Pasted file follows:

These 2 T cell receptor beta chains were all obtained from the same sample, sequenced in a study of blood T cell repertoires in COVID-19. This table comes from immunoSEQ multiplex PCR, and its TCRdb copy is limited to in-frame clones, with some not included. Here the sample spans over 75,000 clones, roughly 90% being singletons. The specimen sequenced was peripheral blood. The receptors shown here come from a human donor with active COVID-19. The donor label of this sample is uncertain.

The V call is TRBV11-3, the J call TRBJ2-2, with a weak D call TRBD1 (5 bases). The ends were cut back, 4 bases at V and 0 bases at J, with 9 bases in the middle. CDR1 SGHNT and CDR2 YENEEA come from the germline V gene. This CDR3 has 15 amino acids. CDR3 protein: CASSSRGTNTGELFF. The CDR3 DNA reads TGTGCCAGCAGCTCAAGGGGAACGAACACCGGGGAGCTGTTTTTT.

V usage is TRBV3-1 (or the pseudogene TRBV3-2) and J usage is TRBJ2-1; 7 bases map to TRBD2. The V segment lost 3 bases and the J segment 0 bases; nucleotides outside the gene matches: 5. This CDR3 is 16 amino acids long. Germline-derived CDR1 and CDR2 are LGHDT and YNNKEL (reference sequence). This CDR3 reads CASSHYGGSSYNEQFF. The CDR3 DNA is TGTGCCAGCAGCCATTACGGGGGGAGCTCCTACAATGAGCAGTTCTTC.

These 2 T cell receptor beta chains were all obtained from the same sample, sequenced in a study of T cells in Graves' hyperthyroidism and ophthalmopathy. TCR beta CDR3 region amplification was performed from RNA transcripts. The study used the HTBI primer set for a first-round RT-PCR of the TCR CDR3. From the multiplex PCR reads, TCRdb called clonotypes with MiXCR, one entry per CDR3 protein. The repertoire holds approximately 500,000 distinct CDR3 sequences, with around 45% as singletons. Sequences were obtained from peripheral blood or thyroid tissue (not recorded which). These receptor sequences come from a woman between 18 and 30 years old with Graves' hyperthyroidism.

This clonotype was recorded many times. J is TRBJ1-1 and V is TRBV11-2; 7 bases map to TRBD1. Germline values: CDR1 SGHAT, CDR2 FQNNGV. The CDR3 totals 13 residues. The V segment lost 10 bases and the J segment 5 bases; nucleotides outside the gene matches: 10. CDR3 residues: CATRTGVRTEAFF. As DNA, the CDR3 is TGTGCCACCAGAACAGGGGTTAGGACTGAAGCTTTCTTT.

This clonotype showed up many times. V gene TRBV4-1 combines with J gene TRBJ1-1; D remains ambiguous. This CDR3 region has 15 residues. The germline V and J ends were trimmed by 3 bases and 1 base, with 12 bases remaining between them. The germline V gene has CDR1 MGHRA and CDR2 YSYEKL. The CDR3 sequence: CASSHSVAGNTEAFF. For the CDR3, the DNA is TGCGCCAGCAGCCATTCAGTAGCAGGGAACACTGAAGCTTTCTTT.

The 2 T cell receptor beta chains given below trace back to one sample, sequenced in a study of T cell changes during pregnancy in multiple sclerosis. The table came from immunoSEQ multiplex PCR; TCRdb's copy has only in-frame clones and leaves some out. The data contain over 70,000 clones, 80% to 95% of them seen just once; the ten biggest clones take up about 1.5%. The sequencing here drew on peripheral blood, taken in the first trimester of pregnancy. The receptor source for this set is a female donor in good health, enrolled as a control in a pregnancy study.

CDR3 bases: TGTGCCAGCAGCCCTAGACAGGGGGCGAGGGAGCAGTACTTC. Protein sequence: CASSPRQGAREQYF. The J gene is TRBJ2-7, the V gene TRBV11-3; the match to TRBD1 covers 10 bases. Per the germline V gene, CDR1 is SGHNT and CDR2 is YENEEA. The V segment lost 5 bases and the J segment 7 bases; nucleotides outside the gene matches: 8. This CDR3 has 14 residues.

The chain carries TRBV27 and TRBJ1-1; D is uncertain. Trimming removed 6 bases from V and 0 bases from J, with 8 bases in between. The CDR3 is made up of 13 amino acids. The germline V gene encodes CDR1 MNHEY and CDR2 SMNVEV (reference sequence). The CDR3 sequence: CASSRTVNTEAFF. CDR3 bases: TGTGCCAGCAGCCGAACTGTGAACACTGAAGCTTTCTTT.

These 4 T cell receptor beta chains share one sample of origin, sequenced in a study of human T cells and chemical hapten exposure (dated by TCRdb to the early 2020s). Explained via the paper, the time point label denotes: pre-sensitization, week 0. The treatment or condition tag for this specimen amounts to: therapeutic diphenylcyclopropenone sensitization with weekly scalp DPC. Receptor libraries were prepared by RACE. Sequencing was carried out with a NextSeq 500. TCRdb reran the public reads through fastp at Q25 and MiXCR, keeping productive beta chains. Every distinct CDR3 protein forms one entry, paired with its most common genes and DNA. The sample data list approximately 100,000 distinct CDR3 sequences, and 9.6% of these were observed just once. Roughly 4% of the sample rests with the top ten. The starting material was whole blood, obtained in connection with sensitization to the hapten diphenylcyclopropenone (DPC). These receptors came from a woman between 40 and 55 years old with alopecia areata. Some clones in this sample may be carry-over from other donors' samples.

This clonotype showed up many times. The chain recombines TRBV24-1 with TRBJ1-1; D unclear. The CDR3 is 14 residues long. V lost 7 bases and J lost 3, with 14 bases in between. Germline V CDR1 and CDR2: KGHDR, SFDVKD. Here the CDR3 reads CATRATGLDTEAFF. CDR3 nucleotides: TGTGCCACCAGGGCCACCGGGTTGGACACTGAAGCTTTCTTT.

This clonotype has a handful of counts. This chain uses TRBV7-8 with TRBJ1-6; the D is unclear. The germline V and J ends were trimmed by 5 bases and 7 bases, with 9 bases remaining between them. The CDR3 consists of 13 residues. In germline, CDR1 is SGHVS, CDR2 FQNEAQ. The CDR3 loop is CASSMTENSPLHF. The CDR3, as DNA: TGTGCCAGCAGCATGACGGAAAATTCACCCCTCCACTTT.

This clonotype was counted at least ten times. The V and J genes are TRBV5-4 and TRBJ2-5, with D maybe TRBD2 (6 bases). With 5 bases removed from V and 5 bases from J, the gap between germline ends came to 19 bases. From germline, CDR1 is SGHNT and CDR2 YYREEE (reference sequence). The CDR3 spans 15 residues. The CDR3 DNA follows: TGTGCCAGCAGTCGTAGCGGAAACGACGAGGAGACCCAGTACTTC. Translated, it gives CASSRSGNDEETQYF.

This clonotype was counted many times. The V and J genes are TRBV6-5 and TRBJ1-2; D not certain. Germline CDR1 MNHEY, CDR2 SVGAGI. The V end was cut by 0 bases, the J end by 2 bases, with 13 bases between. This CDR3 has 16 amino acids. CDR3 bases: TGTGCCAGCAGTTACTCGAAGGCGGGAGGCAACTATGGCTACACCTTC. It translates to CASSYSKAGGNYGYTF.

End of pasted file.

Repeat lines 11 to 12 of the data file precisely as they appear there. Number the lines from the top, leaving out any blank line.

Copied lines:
This clonotype showed up many times. The chain recombines TRBV24-1 with TRBJ1-1; D unclear. The CDR3 is 14 residues long. V lost 7 bases and J lost 3, with 14 bases in between. Germline V CDR1 and CDR2: KGHDR, SFDVKD. Here the CDR3 reads CATRATGLDTEAFF. CDR3 nucleotides: TGTGCCACCAGGGCCACCGGGTTGGACACTGAAGCTTTCTTT.

This clonotype has a handful of counts. This chain uses TRBV7-8 with TRBJ1-6; the D is unclear. The germline V and J ends were trimmed by 5 bases and 7 bases, with 9 bases remaining between them. The CDR3 consists of 13 residues. In germline, CDR1 is SGHVS, CDR2 FQNEAQ. The CDR3 loop is CASSMTENSPLHF. The CDR3, as DNA: TGTGCCAGCAGCATGACGGAAAATTCACCCCTCCACTTT.